Wednesday, 4 June 2014

How to make timelapse trail cam videos

I've had my Trail Camera sited in a variety of places in my garden for a few months now, with varying degrees of success.  The camera is described in this post, and can be configured to capture either video or images.

The theoretical maximum resolutions of each mode are:
Video: 640 x 480
Image:  8 Mega Pixels - I'm not sure how this translates to an actual resolution

It has night and daytime modes, Night time illumination is achieved via the in-built infra-red (IR) LEDs that surround the camera.  Not surprisingly, captured image quality is much better in daylight.  The following images are the full 8MP.

It also has a weird intermediate mode, which seems to be in low light where the IR illuminators haven't come on, however its IR filter has come off which give some interesting images.  In the following set, the top image is low light in the evening.  IR illuminators havent come on, but the internal IR filter is off the camera leading to this 'ghostly' image.  The one below is a true night time image - illuminated by the camera's IR LEDs.

Interestingly, it looks like the image resolution is automatically dropped for night time images as the field of view seems narrower - these two images are taken approx 6 hrs apart without the camera having been moved.  For the best quality images I've found that a cloudless sky with a full moon gives the best images, producing a more evenly lit scene.  My favourite bit of footage so far is that of a badger mother + cub tucking into a slow worm.  I've uploaded the original clip here:

Pros & cons
Using a trail cam is a great way of observing wildlife behavior that you wouldn't normally see (I did cheat a bit and put down peanuts in the area in front of the camera an in the long grass to keep the badgers interested).  One limitation is that once its set to video or images, it stays that way until changed.  A cool option would be to have it take a high res image, then capture a video clip - unfortunately not an option.

Make a time-lapse of still images
I've found that on some nights I have a load of okay-ish images, but nothing that would win any prizes.  I took a leaf out a stop-frame animation project I did with one of my kids on her Raspberry Pi.  I used the same approach generating the video in a post I did on how to make time lapse videos of clouds.
The advantage of doing this is that you effectively increase the resolution of the video, since I'm using the higher resolution still images.  The result is kind of jerky but I think its an interesting effect.  The following clips are encoded at 4fps:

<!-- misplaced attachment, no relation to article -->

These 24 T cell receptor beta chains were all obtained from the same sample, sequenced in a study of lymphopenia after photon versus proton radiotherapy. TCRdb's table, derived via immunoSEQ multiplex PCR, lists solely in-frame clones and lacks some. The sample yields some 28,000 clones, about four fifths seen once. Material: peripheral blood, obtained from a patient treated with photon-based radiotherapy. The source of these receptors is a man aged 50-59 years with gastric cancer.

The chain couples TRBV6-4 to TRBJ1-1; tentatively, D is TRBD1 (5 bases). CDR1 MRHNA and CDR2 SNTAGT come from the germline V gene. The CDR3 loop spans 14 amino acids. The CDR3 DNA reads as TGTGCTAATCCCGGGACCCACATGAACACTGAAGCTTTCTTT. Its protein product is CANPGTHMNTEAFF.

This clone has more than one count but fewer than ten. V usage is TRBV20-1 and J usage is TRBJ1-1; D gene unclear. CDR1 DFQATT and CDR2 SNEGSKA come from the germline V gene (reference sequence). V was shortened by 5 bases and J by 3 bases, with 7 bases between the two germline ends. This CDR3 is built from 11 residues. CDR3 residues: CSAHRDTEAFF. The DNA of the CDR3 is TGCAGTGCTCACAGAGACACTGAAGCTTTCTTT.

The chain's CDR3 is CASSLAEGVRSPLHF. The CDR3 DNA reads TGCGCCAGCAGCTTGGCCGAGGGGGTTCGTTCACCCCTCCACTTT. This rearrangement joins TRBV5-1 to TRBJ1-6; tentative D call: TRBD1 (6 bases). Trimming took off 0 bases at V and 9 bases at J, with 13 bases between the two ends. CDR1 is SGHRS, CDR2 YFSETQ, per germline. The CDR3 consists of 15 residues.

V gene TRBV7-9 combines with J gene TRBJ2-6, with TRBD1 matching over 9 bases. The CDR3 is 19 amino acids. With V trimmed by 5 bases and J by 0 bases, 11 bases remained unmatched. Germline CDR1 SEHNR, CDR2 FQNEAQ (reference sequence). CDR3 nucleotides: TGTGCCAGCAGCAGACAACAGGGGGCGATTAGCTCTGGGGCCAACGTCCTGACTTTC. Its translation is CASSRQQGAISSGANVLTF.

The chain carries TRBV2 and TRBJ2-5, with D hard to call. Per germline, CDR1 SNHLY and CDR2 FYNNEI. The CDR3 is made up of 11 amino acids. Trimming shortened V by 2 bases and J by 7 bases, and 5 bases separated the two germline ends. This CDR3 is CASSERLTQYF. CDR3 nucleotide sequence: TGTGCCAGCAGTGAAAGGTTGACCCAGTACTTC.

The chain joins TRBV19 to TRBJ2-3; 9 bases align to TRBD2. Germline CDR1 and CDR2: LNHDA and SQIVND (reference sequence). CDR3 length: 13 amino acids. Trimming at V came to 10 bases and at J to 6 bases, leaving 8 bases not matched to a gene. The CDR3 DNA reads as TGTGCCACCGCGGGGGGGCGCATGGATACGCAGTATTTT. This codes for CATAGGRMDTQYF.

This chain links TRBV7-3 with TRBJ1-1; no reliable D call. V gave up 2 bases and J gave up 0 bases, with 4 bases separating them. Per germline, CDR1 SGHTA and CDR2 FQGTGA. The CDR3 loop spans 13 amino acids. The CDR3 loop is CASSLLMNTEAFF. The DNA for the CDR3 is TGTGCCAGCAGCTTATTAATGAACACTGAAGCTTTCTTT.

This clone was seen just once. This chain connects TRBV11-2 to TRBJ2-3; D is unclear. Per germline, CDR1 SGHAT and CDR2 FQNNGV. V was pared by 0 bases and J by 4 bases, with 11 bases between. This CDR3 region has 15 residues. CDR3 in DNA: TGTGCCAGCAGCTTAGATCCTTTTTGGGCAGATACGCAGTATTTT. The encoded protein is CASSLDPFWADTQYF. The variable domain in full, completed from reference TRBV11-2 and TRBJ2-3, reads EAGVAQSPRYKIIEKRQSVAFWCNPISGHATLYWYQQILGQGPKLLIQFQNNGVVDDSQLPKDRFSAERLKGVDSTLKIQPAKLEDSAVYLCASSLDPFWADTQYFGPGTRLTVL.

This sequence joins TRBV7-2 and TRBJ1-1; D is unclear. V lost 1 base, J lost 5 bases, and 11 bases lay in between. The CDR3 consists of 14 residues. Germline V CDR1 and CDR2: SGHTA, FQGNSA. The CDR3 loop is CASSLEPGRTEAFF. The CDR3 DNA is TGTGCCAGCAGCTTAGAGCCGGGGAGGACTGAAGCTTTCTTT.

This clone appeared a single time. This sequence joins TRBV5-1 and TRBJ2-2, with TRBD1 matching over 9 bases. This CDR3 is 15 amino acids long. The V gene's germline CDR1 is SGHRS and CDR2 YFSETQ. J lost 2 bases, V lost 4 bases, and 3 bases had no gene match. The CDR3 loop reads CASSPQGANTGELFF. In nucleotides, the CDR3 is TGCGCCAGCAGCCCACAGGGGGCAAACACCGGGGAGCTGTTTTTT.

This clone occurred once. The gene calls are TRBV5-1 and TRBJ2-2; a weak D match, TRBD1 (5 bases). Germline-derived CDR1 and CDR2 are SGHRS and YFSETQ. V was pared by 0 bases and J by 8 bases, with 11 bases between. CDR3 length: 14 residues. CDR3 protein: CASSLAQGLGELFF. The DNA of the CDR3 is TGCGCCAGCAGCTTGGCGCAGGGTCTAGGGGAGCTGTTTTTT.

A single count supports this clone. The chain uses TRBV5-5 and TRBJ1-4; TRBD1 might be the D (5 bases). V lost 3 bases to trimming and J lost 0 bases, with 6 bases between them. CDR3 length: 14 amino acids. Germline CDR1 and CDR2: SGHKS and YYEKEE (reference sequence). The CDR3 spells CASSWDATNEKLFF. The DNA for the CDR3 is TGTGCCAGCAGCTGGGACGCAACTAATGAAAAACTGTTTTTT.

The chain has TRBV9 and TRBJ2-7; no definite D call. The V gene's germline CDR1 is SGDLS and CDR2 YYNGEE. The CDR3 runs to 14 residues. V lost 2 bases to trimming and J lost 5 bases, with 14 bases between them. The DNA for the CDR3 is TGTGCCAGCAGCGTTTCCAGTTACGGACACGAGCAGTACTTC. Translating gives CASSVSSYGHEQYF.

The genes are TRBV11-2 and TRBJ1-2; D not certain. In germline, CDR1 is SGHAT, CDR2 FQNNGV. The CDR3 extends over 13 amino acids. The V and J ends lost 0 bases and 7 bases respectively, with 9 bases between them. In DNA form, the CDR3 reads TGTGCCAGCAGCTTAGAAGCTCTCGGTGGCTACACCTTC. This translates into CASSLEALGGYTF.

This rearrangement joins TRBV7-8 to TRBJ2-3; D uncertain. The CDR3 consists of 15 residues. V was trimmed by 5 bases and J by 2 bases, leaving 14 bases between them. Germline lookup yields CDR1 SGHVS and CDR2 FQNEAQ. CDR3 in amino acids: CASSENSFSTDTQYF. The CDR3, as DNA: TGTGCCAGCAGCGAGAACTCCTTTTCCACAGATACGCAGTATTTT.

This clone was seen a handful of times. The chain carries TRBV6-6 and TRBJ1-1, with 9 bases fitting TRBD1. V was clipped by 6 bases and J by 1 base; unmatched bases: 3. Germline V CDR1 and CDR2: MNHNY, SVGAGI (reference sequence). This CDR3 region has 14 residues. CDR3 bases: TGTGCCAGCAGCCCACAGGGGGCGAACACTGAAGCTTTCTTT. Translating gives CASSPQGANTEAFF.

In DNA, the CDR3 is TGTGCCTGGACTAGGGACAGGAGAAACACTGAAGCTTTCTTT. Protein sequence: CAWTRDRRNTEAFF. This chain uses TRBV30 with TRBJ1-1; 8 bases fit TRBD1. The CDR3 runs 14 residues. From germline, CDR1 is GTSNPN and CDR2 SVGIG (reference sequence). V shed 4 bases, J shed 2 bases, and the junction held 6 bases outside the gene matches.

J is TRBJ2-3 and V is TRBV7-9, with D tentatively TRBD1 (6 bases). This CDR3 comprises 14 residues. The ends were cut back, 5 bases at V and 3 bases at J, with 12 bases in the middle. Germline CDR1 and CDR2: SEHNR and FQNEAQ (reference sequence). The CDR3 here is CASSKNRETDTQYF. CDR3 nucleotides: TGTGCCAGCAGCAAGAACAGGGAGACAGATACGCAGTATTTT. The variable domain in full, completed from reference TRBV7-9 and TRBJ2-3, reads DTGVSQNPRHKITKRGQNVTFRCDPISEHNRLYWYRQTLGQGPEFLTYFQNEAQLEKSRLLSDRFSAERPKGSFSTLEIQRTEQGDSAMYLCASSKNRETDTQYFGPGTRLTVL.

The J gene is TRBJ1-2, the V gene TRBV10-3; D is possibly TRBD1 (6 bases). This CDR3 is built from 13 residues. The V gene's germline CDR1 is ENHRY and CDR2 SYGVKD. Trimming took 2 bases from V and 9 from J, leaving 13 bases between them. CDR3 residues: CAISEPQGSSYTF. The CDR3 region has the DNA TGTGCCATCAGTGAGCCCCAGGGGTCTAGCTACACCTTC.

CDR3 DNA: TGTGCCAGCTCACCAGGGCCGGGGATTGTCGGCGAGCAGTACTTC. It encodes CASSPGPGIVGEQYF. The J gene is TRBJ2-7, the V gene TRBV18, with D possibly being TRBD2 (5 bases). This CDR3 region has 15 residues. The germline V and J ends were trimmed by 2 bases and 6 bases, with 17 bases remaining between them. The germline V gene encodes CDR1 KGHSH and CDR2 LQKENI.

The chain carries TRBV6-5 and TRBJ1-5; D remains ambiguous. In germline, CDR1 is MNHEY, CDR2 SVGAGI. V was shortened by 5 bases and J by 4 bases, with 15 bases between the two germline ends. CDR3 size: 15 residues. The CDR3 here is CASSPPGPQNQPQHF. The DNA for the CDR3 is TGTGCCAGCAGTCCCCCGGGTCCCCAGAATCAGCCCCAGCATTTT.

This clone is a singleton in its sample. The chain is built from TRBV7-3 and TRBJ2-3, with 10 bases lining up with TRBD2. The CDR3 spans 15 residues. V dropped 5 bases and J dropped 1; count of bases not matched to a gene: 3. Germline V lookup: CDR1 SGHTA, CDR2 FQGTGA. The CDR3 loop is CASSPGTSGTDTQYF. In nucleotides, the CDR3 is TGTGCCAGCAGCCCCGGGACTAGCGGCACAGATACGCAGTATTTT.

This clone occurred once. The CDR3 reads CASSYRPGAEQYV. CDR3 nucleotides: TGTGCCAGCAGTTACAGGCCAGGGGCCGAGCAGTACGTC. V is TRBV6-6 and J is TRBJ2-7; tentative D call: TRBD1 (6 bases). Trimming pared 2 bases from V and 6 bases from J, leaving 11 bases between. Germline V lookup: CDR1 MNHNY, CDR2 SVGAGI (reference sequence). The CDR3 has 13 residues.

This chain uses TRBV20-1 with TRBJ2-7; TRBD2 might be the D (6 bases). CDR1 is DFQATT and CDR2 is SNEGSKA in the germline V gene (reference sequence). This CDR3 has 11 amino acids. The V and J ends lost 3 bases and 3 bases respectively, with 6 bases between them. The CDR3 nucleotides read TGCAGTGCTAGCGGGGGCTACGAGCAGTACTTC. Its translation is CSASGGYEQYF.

To achive this, I've used mencoder in Ubuntu - but this should work on a mac PC too.  There's an install guide for mencoder on the Rapsberry Pi here, but you're better off running in a full-fat linux system such as Ubuntu or on a Mac PC.

ls *.jpg > list.txt
mencoder -nosound -ovc lavc -lavcopts vcodec=mpeg4:aspect=16/9:vbitrate=8000000 -vf scale=1920:1080 -o video.avi -mf type=jpeg:fps=4 mf://@list.txt

Selection of 'Time-lapse' videos from Trail cam still images: 
These are best viewed full-screen with HD option selected

1) Adult female badger 'in-milk'.  You can see that this badger's udders are clearly visible suggesting she has cub(s)

2) Soggy female badger and her cub.  I cant be sure this is the same female badger, but if so, this is one of her cubs with her.

3) ...and finally badger cub on its own:

Make use of poor quality inages
I had one night where many badgers stopped by for peanuts, but unfortunately I either had rain on the lens, or its was misty.  The resulting images were no use, but strung together into a time-lapse, gives an idea of what is going on.... Lots of badgers

Still used to create the following time-lapse

I'll sign off with a couple of new additions:


  1. So 8MP would be about 3264x2448 for a 4:3 format (

    From what little I've read about Camera Traps, the iR filter is controlled by some kind of solenoid. It slides across the lens for daylight images, and is pushed out of the way for night shots. My analogue cameras produce a weird purple cast image in daylight because the iR is not filtered out at all, day or night.

    Your true night image looks offset to the left and downwards compared to the one above. Did the camera move? Or maybe the filter is fixed and the camera moves a few mm within the box.

    I think the camera has a fixed resolution, but the processor can only process a limited amount of (video) data. So the raw image is down-sized from the camera and then a 640x480 stream is created/encoded.

    I think these camera trap/trail cams are brilliant, and the battery life is just amazing. You could have a lot of fun with a RaspberryPi trying to do the same thing, but how long would it run for on AA batteries?

  2. On closer inspection, those two camera images are taken ~2 weeks apart , so yes, I moved it ! I've been trying to get a closeup of one of the badgers however the IR tends to flood closeup, and it wont focus. I've tried masking off 1/2 the leds to see if that makes any difference.

    I've collected together all the parts I need to make a Pi-Trail cam, just need the time (and python practice) to put it together. I had planned on doing a wired one to begin with. Mine (proper) one has been running for ~2 months now on 1 set of batteries. I doubt I could build anything that could compete with that. The attraction of a 'build-your-own' approach is that it could theoretically trigger other networked cameras/IR illuminators.... so much to do, so little time ;)